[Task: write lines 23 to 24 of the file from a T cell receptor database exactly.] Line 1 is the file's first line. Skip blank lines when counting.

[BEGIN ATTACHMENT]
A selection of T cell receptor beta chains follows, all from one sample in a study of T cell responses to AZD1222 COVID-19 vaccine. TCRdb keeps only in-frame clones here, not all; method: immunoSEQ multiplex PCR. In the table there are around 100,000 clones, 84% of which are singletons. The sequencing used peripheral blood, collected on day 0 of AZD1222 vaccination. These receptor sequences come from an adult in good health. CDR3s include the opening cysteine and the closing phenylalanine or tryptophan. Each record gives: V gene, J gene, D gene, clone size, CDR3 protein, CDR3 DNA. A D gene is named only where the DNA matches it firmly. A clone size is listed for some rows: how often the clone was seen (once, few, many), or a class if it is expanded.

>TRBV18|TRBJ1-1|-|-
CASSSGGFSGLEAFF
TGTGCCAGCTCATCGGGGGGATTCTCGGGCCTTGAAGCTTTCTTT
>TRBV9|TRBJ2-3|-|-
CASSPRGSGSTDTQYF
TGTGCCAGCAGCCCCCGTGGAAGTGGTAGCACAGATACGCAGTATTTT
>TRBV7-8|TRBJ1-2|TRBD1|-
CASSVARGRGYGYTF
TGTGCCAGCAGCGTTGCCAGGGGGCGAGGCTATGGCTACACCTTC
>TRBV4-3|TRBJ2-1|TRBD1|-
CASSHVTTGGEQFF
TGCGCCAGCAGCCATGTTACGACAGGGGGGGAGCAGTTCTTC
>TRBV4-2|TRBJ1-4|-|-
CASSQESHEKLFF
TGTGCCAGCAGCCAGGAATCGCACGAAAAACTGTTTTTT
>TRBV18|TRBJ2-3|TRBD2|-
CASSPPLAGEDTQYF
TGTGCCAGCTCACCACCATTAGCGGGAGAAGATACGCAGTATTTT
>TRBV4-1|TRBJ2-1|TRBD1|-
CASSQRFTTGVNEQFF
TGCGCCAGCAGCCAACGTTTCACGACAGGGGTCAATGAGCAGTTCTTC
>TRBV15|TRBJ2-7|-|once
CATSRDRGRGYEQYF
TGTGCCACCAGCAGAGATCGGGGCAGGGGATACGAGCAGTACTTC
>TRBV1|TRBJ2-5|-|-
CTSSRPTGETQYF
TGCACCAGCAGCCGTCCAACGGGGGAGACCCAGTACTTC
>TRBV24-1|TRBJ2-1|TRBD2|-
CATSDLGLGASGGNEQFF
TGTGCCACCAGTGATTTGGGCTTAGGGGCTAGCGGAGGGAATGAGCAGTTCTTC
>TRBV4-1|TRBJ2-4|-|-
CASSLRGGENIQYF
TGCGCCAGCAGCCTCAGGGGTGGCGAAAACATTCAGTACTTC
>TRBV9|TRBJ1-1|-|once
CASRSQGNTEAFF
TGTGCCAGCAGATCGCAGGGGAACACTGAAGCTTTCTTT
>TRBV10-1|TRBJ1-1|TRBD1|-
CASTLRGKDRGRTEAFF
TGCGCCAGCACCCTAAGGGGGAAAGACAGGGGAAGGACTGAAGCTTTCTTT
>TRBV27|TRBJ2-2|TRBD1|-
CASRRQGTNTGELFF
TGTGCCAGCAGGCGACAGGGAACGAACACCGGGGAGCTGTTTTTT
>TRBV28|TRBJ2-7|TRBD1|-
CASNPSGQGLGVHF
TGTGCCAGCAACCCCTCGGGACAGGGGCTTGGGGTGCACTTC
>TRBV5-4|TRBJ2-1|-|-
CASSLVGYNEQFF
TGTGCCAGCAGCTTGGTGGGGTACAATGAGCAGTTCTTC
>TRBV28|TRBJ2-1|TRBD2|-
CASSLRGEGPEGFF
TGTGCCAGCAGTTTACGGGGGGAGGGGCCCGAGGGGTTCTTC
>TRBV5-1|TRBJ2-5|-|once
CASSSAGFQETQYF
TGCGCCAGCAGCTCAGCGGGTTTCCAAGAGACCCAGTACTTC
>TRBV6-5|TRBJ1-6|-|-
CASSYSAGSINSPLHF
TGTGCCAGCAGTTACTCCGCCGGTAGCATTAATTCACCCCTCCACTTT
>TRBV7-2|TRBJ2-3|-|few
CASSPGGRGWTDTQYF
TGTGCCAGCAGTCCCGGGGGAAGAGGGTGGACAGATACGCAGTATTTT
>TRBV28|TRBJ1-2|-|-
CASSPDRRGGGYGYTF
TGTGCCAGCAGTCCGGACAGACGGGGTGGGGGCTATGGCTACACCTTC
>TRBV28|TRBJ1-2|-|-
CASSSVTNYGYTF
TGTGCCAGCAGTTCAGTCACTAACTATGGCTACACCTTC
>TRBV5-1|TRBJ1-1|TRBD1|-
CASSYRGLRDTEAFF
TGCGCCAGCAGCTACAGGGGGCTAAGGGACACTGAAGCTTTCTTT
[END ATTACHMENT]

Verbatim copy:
>TRBV15|TRBJ2-7|-|once
CATSRDRGRGYEQYF